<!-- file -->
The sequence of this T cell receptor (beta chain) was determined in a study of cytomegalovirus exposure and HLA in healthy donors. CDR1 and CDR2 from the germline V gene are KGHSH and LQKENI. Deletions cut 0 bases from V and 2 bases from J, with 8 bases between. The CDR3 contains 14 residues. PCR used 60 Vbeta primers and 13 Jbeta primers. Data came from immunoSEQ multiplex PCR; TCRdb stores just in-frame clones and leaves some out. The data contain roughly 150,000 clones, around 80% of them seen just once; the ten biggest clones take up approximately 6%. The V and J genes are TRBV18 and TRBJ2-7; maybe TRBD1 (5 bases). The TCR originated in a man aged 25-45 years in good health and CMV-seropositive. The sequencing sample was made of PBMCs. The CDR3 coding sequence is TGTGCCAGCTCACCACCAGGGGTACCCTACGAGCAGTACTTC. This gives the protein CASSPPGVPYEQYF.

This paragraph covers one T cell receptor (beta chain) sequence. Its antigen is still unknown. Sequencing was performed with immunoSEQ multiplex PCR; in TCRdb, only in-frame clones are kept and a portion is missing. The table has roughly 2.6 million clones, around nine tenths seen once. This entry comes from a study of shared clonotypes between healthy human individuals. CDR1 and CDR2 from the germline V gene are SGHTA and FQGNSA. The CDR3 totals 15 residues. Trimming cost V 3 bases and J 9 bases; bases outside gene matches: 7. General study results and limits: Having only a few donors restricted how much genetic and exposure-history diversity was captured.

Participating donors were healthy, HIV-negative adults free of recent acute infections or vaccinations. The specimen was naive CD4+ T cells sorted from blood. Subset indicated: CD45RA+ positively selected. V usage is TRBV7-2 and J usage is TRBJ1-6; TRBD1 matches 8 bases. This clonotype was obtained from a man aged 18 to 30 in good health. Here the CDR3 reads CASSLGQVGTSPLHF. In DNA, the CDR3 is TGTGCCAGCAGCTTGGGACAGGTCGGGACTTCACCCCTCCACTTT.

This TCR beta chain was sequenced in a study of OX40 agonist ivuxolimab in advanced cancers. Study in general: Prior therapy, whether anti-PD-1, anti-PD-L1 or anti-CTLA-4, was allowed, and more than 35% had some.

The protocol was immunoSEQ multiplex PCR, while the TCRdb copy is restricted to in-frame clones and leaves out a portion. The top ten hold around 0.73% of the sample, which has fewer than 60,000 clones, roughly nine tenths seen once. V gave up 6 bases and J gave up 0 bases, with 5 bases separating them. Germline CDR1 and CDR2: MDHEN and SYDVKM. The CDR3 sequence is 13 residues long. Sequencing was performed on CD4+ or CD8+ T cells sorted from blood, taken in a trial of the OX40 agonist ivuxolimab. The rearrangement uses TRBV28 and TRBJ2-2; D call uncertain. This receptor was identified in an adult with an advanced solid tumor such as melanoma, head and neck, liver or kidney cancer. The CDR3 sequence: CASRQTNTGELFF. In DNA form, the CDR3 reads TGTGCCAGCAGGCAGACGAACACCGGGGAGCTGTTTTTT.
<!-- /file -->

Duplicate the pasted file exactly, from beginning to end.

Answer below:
The sequence of this T cell receptor (beta chain) was determined in a study of cytomegalovirus exposure and HLA in healthy donors. CDR1 and CDR2 from the germline V gene are KGHSH and LQKENI. Deletions cut 0 bases from V and 2 bases from J, with 8 bases between. The CDR3 contains 14 residues. PCR used 60 Vbeta primers and 13 Jbeta primers. Data came from immunoSEQ multiplex PCR; TCRdb stores just in-frame clones and leaves some out. The data contain roughly 150,000 clones, around 80% of them seen just once; the ten biggest clones take up approximately 6%. The V and J genes are TRBV18 and TRBJ2-7; maybe TRBD1 (5 bases). The TCR originated in a man aged 25-45 years in good health and CMV-seropositive. The sequencing sample was made of PBMCs. The CDR3 coding sequence is TGTGCCAGCTCACCACCAGGGGTACCCTACGAGCAGTACTTC. This gives the protein CASSPPGVPYEQYF.

This paragraph covers one T cell receptor (beta chain) sequence. Its antigen is still unknown. Sequencing was performed with immunoSEQ multiplex PCR; in TCRdb, only in-frame clones are kept and a portion is missing. The table has roughly 2.6 million clones, around nine tenths seen once. This entry comes from a study of shared clonotypes between healthy human individuals. CDR1 and CDR2 from the germline V gene are SGHTA and FQGNSA. The CDR3 totals 15 residues. Trimming cost V 3 bases and J 9 bases; bases outside gene matches: 7. General study results and limits: Having only a few donors restricted how much genetic and exposure-history diversity was captured.

Participating donors were healthy, HIV-negative adults free of recent acute infections or vaccinations. The specimen was naive CD4+ T cells sorted from blood. Subset indicated: CD45RA+ positively selected. V usage is TRBV7-2 and J usage is TRBJ1-6; TRBD1 matches 8 bases. This clonotype was obtained from a man aged 18 to 30 in good health. Here the CDR3 reads CASSLGQVGTSPLHF. In DNA, the CDR3 is TGTGCCAGCAGCTTGGGACAGGTCGGGACTTCACCCCTCCACTTT.

This TCR beta chain was sequenced in a study of OX40 agonist ivuxolimab in advanced cancers. Study in general: Prior therapy, whether anti-PD-1, anti-PD-L1 or anti-CTLA-4, was allowed, and more than 35% had some.

The protocol was immunoSEQ multiplex PCR, while the TCRdb copy is restricted to in-frame clones and leaves out a portion. The top ten hold around 0.73% of the sample, which has fewer than 60,000 clones, roughly nine tenths seen once. V gave up 6 bases and J gave up 0 bases, with 5 bases separating them. Germline CDR1 and CDR2: MDHEN and SYDVKM. The CDR3 sequence is 13 residues long. Sequencing was performed on CD4+ or CD8+ T cells sorted from blood, taken in a trial of the OX40 agonist ivuxolimab. The rearrangement uses TRBV28 and TRBJ2-2; D call uncertain. This receptor was identified in an adult with an advanced solid tumor such as melanoma, head and neck, liver or kidney cancer. The CDR3 sequence: CASRQTNTGELFF. In DNA form, the CDR3 reads TGTGCCAGCAGGCAGACGAACACCGGGGAGCTGTTTTTT.